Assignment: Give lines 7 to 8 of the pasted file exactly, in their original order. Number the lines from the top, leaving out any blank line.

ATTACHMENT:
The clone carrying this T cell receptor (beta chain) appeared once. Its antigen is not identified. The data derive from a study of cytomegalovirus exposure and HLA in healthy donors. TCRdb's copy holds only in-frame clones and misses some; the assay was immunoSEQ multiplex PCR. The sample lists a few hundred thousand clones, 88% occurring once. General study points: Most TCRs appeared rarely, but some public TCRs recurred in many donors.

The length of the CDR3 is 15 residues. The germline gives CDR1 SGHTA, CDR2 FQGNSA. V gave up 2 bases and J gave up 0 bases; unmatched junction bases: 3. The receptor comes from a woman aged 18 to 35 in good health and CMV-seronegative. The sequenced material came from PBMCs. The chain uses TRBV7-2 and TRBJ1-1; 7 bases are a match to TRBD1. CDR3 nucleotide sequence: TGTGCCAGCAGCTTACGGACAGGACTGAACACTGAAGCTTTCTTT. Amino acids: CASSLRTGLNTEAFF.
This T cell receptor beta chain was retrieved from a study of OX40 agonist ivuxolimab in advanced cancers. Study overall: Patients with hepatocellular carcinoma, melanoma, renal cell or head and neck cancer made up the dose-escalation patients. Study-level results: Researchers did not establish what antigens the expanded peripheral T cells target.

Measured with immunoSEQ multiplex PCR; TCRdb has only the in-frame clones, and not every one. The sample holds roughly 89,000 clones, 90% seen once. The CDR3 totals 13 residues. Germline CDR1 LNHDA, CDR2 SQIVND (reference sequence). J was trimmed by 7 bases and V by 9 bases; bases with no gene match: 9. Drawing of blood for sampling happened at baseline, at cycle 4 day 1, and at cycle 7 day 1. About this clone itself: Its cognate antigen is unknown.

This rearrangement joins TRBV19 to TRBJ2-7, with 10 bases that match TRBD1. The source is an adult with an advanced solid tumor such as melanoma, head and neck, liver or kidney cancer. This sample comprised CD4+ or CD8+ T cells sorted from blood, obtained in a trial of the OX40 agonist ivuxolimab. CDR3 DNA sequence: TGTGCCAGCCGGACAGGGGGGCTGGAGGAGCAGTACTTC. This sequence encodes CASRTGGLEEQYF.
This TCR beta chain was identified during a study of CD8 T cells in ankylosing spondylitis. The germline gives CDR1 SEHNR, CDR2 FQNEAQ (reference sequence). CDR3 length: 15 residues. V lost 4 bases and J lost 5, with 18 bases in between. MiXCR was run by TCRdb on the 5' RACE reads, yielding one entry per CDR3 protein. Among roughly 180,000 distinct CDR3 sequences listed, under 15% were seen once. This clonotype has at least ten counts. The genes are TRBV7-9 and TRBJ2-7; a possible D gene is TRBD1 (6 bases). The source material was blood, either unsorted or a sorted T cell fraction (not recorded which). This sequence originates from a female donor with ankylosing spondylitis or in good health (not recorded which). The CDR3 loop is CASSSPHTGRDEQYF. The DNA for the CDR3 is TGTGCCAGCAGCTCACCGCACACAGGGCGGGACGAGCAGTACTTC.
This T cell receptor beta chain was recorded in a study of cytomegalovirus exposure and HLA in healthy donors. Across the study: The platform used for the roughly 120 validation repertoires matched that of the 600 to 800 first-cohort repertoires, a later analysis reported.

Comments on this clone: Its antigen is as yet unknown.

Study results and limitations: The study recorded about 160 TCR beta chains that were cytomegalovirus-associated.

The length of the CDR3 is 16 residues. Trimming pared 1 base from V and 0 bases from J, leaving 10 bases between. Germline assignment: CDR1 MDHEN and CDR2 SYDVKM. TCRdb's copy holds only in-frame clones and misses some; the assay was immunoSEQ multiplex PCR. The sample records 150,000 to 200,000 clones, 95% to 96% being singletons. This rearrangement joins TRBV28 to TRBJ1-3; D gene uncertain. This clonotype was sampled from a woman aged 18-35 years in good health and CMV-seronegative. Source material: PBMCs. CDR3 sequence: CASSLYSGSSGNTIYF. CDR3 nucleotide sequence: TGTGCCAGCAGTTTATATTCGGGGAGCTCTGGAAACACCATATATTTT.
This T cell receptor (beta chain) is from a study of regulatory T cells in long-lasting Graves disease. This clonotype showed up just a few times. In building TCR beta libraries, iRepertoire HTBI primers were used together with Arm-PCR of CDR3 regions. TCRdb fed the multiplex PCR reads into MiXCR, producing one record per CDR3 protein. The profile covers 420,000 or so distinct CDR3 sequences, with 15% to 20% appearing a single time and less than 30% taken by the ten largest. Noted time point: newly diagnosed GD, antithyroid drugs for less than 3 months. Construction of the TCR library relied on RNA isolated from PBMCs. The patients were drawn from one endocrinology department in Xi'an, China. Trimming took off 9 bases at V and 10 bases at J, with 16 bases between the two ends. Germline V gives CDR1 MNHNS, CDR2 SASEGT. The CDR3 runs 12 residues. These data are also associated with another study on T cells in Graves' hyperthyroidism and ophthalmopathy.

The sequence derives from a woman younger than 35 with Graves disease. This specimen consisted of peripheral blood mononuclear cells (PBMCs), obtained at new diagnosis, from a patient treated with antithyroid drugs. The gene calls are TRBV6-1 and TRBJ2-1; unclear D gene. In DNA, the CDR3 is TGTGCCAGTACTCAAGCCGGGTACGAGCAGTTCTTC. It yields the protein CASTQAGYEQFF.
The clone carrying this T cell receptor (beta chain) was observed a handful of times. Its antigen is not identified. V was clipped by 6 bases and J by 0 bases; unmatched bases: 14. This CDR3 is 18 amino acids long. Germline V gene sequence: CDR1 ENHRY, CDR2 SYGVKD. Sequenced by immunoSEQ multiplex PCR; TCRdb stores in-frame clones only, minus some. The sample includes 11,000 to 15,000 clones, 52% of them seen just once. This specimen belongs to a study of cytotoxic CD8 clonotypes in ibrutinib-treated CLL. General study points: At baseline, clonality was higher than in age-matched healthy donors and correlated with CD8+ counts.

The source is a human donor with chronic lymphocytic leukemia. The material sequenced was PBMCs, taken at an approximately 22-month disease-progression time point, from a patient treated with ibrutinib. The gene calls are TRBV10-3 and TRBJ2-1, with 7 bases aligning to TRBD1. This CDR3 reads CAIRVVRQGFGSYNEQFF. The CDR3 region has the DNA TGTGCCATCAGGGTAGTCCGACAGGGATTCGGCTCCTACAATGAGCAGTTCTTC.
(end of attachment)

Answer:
This T cell receptor beta chain was recorded in a study of cytomegalovirus exposure and HLA in healthy donors. Across the study: The platform used for the roughly 120 validation repertoires matched that of the 600 to 800 first-cohort repertoires, a later analysis reported.

Comments on this clone: Its antigen is as yet unknown.